1/13/15 7:10a.m. Officer Bayless submits his resignation to the ORPD*

1/13/15 11:35a.m. Officer Bayless is reprimanded for an incident that occurred on 11/4/14 and for which he was exonerated by the TBI months prior.*

1/14/15 Officer Bayless delivers this grievance file to the City Manager, Personnel Director and other stated officials contained within.*

1/14/15 9:52a.m. City Council receives an email from “Bobby Hill” indicating what is occurring with Officer Bayless and sharing a list of concerns about what is occurring within the department. This is the first time that full council is made aware of the Bayless situation.

1/14/15 7:29p.m. City Council receives a follow up email from Hill updating us on the situation with Bayless.

1/14/15 10:18p.m. Councilwoman Ellen Smith notifies Mr. Watson via email about the Hill emails.

1/15/15 12:06 a.m. Mr. Watson first replies to all of council about the matter indicating that he is looking into it.

1/15/15 7:42a.m. Councilwoman Baughn requests a copy of Bayless’ response and of the officers who have left the department since Akagi arrived.   

1/15/15 2:43 p.m. City Manager Mark Watson emails council with his response to Officer Bayless via a memo stating that he is “overruling the Police Chief…and there will be no discipline.”

1/16/15 10:41 a.m. Watson emails council with a list of officers who have departed in 2014.

1/16/15 1:08p.m. Baughn replies to Watson (and copies council, the city attorney and Akagi) restating her request for a complete listing of officers who have left since Akagi came on board in mid-2011.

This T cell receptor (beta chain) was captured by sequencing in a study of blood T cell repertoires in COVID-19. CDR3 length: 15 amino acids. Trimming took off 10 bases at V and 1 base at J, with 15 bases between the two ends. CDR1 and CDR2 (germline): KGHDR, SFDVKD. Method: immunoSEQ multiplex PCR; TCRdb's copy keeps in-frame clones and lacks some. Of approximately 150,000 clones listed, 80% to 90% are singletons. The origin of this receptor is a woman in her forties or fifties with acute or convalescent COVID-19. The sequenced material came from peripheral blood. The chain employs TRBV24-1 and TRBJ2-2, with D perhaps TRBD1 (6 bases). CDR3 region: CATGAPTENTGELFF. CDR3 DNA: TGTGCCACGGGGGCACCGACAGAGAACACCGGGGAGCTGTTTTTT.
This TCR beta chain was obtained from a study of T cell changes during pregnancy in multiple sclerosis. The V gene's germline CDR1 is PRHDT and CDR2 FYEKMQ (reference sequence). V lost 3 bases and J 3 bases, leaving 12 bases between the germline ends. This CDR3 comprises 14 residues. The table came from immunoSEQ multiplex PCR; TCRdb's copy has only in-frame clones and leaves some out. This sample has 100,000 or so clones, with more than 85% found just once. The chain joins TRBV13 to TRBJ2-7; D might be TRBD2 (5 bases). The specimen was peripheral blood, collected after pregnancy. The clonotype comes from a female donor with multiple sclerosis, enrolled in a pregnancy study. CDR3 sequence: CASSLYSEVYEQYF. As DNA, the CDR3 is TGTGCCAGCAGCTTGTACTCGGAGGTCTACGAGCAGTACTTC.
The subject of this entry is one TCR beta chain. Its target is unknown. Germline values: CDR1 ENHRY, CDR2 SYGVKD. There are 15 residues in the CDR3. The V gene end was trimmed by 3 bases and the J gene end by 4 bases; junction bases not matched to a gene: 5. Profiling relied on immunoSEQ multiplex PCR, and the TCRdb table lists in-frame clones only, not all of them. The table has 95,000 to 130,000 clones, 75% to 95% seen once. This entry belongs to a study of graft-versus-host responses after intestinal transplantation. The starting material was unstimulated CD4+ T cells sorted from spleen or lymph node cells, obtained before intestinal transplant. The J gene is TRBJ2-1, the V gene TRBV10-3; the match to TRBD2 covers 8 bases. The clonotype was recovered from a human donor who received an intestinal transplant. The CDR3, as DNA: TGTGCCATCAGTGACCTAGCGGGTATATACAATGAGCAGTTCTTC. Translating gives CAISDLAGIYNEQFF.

1/22/15 9:39a.m. Watson provides council with a list of officers who have left since Akagi’s arrival along with a note that the city paid Mercer Group $24,448 to conduct the search for a police chief in 2011.

1/25/15 I send this email to the city manager, council and the press praising Watson for his decision on the Bayless matter and expressing trust that he was in the process of investigating the claims made by Officer Bayless and Mr. Hill. I wanted to believe that he was truly investigating, even though I had heard that he was not. This email did not point fingers or levy accusations against anyone specific. It simply referenced turnover data and generalized concerns shared with me about leadership issues.

1/30/15 11:47a.m. OakRidgeToday.com reports that Watson has “absolute confidence” in Police Chief Jim Akagi and has no plans to further investigate. I note that, even though he is a direct employee of council, Mr. Watson had not, at this time, nor since, directly communicated with me since my 1/25/15 email.

1/30/15 12:23p.m. I respond to Watson and copy the city clerk and press with this request for investigations.

1/30/15 3:48 p.m. Watson replies with a simple acknowledgement of receipt of my email. To date, this is the last communication I have received from Mr. Watson.

2/3/15 5:00p.m. WVLT reports on the story here. Once again, Watson indicates that he will not, on his own accord, investigate these matters. Instead, he expresses concern over the city’s image.

 *According to Officer Bayless’ grievance file

Our problems did not develop overnight nor will they be resolved overnight, but avoidance is no longer an option. We must begin to address these issues and we must begin to do so now. Censure me or censor me, I will not cease giving a voice to those who need it. And I will never prioritize positivity over the welfare of our officers and our community.